Archive for February, 2016

Book Review: Friend & Foe

Thursday, February 18th, 2016

book cover imageGalinsky, Adam D. and Maurice Schweitzer. Friend & Foe: When to Cooperate, When to Compete, and How to Succeed at Both. Crown Business, 2015.

Yesterday, Chapel Hill native Adam Galinsky, business faculty member at Columbia Univ., presented academic research and his acquired wisdom on cooperating, competing, power and social hierarchy, to 150 Fuqua staff members. Afterward, a colleague noted to me, “That was the best speaker that we have ever heard.”

Prof. Galinsky is also an engaging writer. He presents these topics (and more) in a new book that he wrote with Wharton faculty member Maurice Schweitzer. In Friend & Foe, Galinsky and Schweitzer explain that human beings are inherently both cooperative and competitive. By nature, people compete when resources are scarce, but as social animals, they cooperate when resources are plentiful. In modern society, interactions among people are complex and require a balance of both behaviors.

Galinsky and Schweitzer explain that comparisons between people are inevitable. Competing with those with better skills can motivate people to improve their performance, but they can also trigger resentment or unethical behavior. Competing with the less skilled makes people feel satisfied. Finding the right balance is key to remaining motivated and happy.

The most interesting discussion in the book is about power. The authors present academic research that demonstrates that in a social interaction, personal power can be increased by merely thinking of a prior experience with power. Power can also be increased by adopting a power stance, standing tall, arms akimbo, legs spread. In addition they show how powerful people are often unaware of the perspectives of others and can improve their leadership skills by considering the vantage points of others.

In addition to discussing academic research, Professors Galinsky and Schweitzer use dozens of stories to provide practical advice on topics, such as: How to negotiate; How to build trust; How to detect deception; How to apologize; How to choose a good name. The new book, Friend & Foe, is recommended for all readers and as Fuqua staff discovered yesterday, author Adam Galinsky comes highly recommended as a speaker.

Also available as an eBook on OverDrive and as an audiobook on OverDrive.

© Meg Trauner & Ford Library – Fuqua School of Business.
All rights reserved.

New Movies for February: Part 2

Wednesday, February 17th, 2016

Here are the rest of our new DVD titles for the month:

Hotel Transylvania 2
Infinitely Polar Bear
Sleeping With Other People
Straight Outta Compton
This Changes Everything
The Visit
The Walk

You may browse the entire DVD collection via the library catalog.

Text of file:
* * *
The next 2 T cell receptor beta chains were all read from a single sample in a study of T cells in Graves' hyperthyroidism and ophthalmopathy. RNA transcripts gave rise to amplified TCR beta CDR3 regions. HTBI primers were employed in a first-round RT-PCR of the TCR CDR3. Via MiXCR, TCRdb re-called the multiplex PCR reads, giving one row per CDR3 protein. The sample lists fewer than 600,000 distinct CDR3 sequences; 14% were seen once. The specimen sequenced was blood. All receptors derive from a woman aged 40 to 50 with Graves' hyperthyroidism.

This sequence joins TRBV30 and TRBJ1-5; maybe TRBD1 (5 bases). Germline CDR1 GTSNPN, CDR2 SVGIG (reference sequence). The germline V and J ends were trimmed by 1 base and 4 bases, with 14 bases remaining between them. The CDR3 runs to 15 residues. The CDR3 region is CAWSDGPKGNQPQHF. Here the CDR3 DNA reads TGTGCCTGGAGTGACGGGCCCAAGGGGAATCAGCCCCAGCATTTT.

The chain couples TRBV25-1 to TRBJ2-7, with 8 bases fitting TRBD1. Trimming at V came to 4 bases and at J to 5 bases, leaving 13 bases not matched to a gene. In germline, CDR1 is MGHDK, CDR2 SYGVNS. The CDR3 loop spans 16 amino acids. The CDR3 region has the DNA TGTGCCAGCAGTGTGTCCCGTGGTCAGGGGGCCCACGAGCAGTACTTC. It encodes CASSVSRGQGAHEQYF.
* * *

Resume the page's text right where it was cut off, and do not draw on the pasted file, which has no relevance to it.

Movies for February: Part 1

Friday, February 12th, 2016

We have a longer list of new DVDs this month so check back next week for part 2:

The Assassin chiraq1
Bridge of Spies
The Diary of a Teenage Girl
Downton Abbey, season 6
Irrational Man
Learning to Drive
The Martian
Meet the Patels
Experimenter: the Stanley Milgram Story

You may browse the entire DVD collection via the library catalog.

Book Review: Unretirement

Monday, February 1st, 2016

book cover imageFarrell, Chris. Unretirement: How Baby Boomers are Changing the Way We Think About Work, Community, and the Good Life. Bloomsbury Press, 2014.

For decades, conventional wisdom about the long term viability of Social Security benefits was gloom and doom. When the baby boom generation reached retirement age and drew on Social Security benefits, the entitlement system would be strained, requiring lower benefits and higher taxes, perhaps going bankrupt altogether. With only three workers to support each retiree over 65, Social Security was deemed unsustainable. But according to business journalist Chris Farrell, the current outlook is far more optimistic.

In his new book, Unretirement, Farrell argues that aging baby boomers are not behaving as their predecessors. Instead of retiring at their earliest opportunity and moving to Florida to play golf, baby boomers are working longer, either remaining at their full-time jobs, transitioning to a non-profit, downshifting to part-time work or putting their experience to work as independent contractors. Farrell estimates that the average age of retirement will rise to 70 over the next 25 years. This bodes well for Social Security because people who work longer continue to contribute and have fewer years to draw on the benefits.

Baby boomers are better educated and healthier into their 60’s and 70’s than previous generations. They seek meaning through work and stay engaged in their communities. A frugal mindset and distrust of Wall Street are taking root. Farrell explains retirement planning for this group is less about investing, and more about staying on the job, developing new skills for an encore career, maintaining social contacts and delaying Social Security benefits.

Farrell admits that unretirement will not be enjoyed by all. Workers with limited skills in low paying jobs have bad prospects as they age. But he predicts that the majority of older Americans will experience personal financial security and the U.S. economy will undergo a long period of prosperity despite its aging population. Recommended.

Also available as an eBook on OverDrive.

© Meg Trauner & Ford Library – Fuqua School of Business.
All rights reserved.